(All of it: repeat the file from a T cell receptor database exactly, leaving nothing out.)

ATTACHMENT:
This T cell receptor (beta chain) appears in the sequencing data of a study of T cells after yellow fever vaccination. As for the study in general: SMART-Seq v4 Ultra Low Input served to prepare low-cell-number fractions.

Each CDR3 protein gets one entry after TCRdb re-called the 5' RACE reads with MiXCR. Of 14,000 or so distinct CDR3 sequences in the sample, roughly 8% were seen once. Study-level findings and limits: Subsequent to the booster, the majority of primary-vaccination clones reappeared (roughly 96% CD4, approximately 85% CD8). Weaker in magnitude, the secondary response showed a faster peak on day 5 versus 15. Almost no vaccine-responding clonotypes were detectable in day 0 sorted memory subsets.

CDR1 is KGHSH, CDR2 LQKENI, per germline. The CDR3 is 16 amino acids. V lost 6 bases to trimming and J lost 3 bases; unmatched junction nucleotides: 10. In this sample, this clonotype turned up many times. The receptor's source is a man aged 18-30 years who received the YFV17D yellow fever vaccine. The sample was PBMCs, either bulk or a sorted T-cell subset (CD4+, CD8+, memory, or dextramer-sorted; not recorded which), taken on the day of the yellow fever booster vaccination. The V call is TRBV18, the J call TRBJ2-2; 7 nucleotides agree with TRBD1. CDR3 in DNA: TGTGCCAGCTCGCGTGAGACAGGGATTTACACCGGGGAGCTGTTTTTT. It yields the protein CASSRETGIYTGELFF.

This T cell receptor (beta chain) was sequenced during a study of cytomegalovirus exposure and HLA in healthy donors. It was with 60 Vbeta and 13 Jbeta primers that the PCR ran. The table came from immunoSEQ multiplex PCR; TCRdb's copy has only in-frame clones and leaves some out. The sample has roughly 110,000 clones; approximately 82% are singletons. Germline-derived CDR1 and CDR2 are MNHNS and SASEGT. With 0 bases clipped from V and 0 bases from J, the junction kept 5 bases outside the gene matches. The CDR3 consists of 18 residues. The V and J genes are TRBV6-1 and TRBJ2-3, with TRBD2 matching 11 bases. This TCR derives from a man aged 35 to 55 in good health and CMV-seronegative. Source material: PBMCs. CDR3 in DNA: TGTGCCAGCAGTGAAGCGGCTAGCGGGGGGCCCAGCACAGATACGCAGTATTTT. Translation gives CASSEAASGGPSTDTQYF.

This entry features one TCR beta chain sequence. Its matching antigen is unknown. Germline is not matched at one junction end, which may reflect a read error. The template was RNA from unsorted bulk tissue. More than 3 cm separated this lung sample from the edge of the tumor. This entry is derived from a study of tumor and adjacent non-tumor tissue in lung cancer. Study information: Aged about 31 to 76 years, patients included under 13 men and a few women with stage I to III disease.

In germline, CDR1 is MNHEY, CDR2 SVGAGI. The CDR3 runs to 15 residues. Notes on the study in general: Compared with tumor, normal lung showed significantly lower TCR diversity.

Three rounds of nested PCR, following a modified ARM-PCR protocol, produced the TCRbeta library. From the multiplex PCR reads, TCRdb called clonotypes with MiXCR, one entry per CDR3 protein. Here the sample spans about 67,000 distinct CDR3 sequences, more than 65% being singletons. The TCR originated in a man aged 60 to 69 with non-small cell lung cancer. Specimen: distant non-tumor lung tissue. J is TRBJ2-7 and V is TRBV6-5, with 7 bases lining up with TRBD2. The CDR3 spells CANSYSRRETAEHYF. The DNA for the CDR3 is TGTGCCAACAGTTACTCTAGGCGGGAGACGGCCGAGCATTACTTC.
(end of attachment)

This T cell receptor (beta chain) appears in the sequencing data of a study of T cells after yellow fever vaccination. As for the study in general: SMART-Seq v4 Ultra Low Input served to prepare low-cell-number fractions.

Each CDR3 protein gets one entry after TCRdb re-called the 5' RACE reads with MiXCR. Of 14,000 or so distinct CDR3 sequences in the sample, roughly 8% were seen once. Study-level findings and limits: Subsequent to the booster, the majority of primary-vaccination clones reappeared (roughly 96% CD4, approximately 85% CD8). Weaker in magnitude, the secondary response showed a faster peak on day 5 versus 15. Almost no vaccine-responding clonotypes were detectable in day 0 sorted memory subsets.

CDR1 is KGHSH, CDR2 LQKENI, per germline. The CDR3 is 16 amino acids. V lost 6 bases to trimming and J lost 3 bases; unmatched junction nucleotides: 10. In this sample, this clonotype turned up many times. The receptor's source is a man aged 18-30 years who received the YFV17D yellow fever vaccine. The sample was PBMCs, either bulk or a sorted T-cell subset (CD4+, CD8+, memory, or dextramer-sorted; not recorded which), taken on the day of the yellow fever booster vaccination. The V call is TRBV18, the J call TRBJ2-2; 7 nucleotides agree with TRBD1. CDR3 in DNA: TGTGCCAGCTCGCGTGAGACAGGGATTTACACCGGGGAGCTGTTTTTT. It yields the protein CASSRETGIYTGELFF.

This T cell receptor (beta chain) was sequenced during a study of cytomegalovirus exposure and HLA in healthy donors. It was with 60 Vbeta and 13 Jbeta primers that the PCR ran. The table came from immunoSEQ multiplex PCR; TCRdb's copy has only in-frame clones and leaves some out. The sample has roughly 110,000 clones; approximately 82% are singletons. Germline-derived CDR1 and CDR2 are MNHNS and SASEGT. With 0 bases clipped from V and 0 bases from J, the junction kept 5 bases outside the gene matches. The CDR3 consists of 18 residues. The V and J genes are TRBV6-1 and TRBJ2-3, with TRBD2 matching 11 bases. This TCR derives from a man aged 35 to 55 in good health and CMV-seronegative. Source material: PBMCs. CDR3 in DNA: TGTGCCAGCAGTGAAGCGGCTAGCGGGGGGCCCAGCACAGATACGCAGTATTTT. Translation gives CASSEAASGGPSTDTQYF.

This entry features one TCR beta chain sequence. Its matching antigen is unknown. Germline is not matched at one junction end, which may reflect a read error. The template was RNA from unsorted bulk tissue. More than 3 cm separated this lung sample from the edge of the tumor. This entry is derived from a study of tumor and adjacent non-tumor tissue in lung cancer. Study information: Aged about 31 to 76 years, patients included under 13 men and a few women with stage I to III disease.

In germline, CDR1 is MNHEY, CDR2 SVGAGI. The CDR3 runs to 15 residues. Notes on the study in general: Compared with tumor, normal lung showed significantly lower TCR diversity.

Three rounds of nested PCR, following a modified ARM-PCR protocol, produced the TCRbeta library. From the multiplex PCR reads, TCRdb called clonotypes with MiXCR, one entry per CDR3 protein. Here the sample spans about 67,000 distinct CDR3 sequences, more than 65% being singletons. The TCR originated in a man aged 60 to 69 with non-small cell lung cancer. Specimen: distant non-tumor lung tissue. J is TRBJ2-7 and V is TRBV6-5, with 7 bases lining up with TRBD2. The CDR3 spells CANSYSRRETAEHYF. The DNA for the CDR3 is TGTGCCAACAGTTACTCTAGGCGGGAGACGGCCGAGCATTACTTC.